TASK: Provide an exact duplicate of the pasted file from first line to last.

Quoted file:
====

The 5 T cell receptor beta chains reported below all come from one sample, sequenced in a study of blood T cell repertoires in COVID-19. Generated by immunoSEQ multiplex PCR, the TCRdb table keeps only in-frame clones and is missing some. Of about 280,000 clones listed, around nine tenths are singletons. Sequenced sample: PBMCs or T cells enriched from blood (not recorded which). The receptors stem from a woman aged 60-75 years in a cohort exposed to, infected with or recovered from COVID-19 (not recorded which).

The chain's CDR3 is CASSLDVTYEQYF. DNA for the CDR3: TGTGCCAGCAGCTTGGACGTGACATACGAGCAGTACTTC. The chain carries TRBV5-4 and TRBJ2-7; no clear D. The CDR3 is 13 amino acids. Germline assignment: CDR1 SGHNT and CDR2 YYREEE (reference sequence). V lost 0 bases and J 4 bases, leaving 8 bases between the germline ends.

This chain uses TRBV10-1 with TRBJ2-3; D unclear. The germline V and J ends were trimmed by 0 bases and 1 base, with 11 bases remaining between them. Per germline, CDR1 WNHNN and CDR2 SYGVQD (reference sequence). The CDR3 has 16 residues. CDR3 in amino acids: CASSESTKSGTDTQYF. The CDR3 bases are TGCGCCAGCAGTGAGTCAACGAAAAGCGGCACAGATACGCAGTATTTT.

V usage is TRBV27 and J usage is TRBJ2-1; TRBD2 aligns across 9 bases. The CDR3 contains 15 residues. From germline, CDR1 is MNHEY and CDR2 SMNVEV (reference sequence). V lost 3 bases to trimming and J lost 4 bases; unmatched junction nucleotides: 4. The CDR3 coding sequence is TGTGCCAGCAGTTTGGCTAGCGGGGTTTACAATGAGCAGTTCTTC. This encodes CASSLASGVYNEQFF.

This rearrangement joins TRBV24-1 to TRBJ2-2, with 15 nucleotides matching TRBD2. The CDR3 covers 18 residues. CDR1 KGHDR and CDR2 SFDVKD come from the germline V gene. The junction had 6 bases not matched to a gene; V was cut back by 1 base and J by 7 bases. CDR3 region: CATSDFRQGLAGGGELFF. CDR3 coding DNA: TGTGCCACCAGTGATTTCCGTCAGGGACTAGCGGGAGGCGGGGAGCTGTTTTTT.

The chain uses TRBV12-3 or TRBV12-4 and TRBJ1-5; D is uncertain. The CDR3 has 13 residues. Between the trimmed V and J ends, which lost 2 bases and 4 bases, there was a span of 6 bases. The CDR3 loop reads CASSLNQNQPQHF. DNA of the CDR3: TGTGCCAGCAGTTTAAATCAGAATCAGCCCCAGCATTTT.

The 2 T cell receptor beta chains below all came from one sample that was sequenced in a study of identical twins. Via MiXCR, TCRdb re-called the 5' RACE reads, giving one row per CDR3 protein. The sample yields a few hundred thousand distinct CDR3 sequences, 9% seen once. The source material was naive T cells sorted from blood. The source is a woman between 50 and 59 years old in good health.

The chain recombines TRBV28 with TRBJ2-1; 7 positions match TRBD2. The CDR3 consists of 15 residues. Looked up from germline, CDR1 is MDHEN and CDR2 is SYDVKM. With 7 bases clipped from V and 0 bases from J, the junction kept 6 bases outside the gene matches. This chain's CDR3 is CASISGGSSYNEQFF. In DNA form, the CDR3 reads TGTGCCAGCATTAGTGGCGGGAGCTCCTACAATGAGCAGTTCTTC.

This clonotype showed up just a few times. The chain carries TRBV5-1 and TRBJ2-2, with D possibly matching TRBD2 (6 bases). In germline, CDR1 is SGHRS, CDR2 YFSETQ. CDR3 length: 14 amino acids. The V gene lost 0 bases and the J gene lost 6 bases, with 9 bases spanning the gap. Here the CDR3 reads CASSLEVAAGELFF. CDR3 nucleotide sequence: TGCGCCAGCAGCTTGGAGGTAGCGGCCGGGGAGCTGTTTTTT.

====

The 5 T cell receptor beta chains reported below all come from one sample, sequenced in a study of blood T cell repertoires in COVID-19. Generated by immunoSEQ multiplex PCR, the TCRdb table keeps only in-frame clones and is missing some. Of about 280,000 clones listed, around nine tenths are singletons. Sequenced sample: PBMCs or T cells enriched from blood (not recorded which). The receptors stem from a woman aged 60-75 years in a cohort exposed to, infected with or recovered from COVID-19 (not recorded which).

The chain's CDR3 is CASSLDVTYEQYF. DNA for the CDR3: TGTGCCAGCAGCTTGGACGTGACATACGAGCAGTACTTC. The chain carries TRBV5-4 and TRBJ2-7; no clear D. The CDR3 is 13 amino acids. Germline assignment: CDR1 SGHNT and CDR2 YYREEE (reference sequence). V lost 0 bases and J 4 bases, leaving 8 bases between the germline ends.

This chain uses TRBV10-1 with TRBJ2-3; D unclear. The germline V and J ends were trimmed by 0 bases and 1 base, with 11 bases remaining between them. Per germline, CDR1 WNHNN and CDR2 SYGVQD (reference sequence). The CDR3 has 16 residues. CDR3 in amino acids: CASSESTKSGTDTQYF. The CDR3 bases are TGCGCCAGCAGTGAGTCAACGAAAAGCGGCACAGATACGCAGTATTTT.

V usage is TRBV27 and J usage is TRBJ2-1; TRBD2 aligns across 9 bases. The CDR3 contains 15 residues. From germline, CDR1 is MNHEY and CDR2 SMNVEV (reference sequence). V lost 3 bases to trimming and J lost 4 bases; unmatched junction nucleotides: 4. The CDR3 coding sequence is TGTGCCAGCAGTTTGGCTAGCGGGGTTTACAATGAGCAGTTCTTC. This encodes CASSLASGVYNEQFF.

This rearrangement joins TRBV24-1 to TRBJ2-2, with 15 nucleotides matching TRBD2. The CDR3 covers 18 residues. CDR1 KGHDR and CDR2 SFDVKD come from the germline V gene. The junction had 6 bases not matched to a gene; V was cut back by 1 base and J by 7 bases. CDR3 region: CATSDFRQGLAGGGELFF. CDR3 coding DNA: TGTGCCACCAGTGATTTCCGTCAGGGACTAGCGGGAGGCGGGGAGCTGTTTTTT.

The chain uses TRBV12-3 or TRBV12-4 and TRBJ1-5; D is uncertain. The CDR3 has 13 residues. Between the trimmed V and J ends, which lost 2 bases and 4 bases, there was a span of 6 bases. The CDR3 loop reads CASSLNQNQPQHF. DNA of the CDR3: TGTGCCAGCAGTTTAAATCAGAATCAGCCCCAGCATTTT.

The 2 T cell receptor beta chains below all came from one sample that was sequenced in a study of identical twins. Via MiXCR, TCRdb re-called the 5' RACE reads, giving one row per CDR3 protein. The sample yields a few hundred thousand distinct CDR3 sequences, 9% seen once. The source material was naive T cells sorted from blood. The source is a woman between 50 and 59 years old in good health.

The chain recombines TRBV28 with TRBJ2-1; 7 positions match TRBD2. The CDR3 consists of 15 residues. Looked up from germline, CDR1 is MDHEN and CDR2 is SYDVKM. With 7 bases clipped from V and 0 bases from J, the junction kept 6 bases outside the gene matches. This chain's CDR3 is CASISGGSSYNEQFF. In DNA form, the CDR3 reads TGTGCCAGCATTAGTGGCGGGAGCTCCTACAATGAGCAGTTCTTC.

This clonotype showed up just a few times. The chain carries TRBV5-1 and TRBJ2-2, with D possibly matching TRBD2 (6 bases). In germline, CDR1 is SGHRS, CDR2 YFSETQ. CDR3 length: 14 amino acids. The V gene lost 0 bases and the J gene lost 6 bases, with 9 bases spanning the gap. Here the CDR3 reads CASSLEVAAGELFF. CDR3 nucleotide sequence: TGCGCCAGCAGCTTGGAGGTAGCGGCCGGGGAGCTGTTTTTT.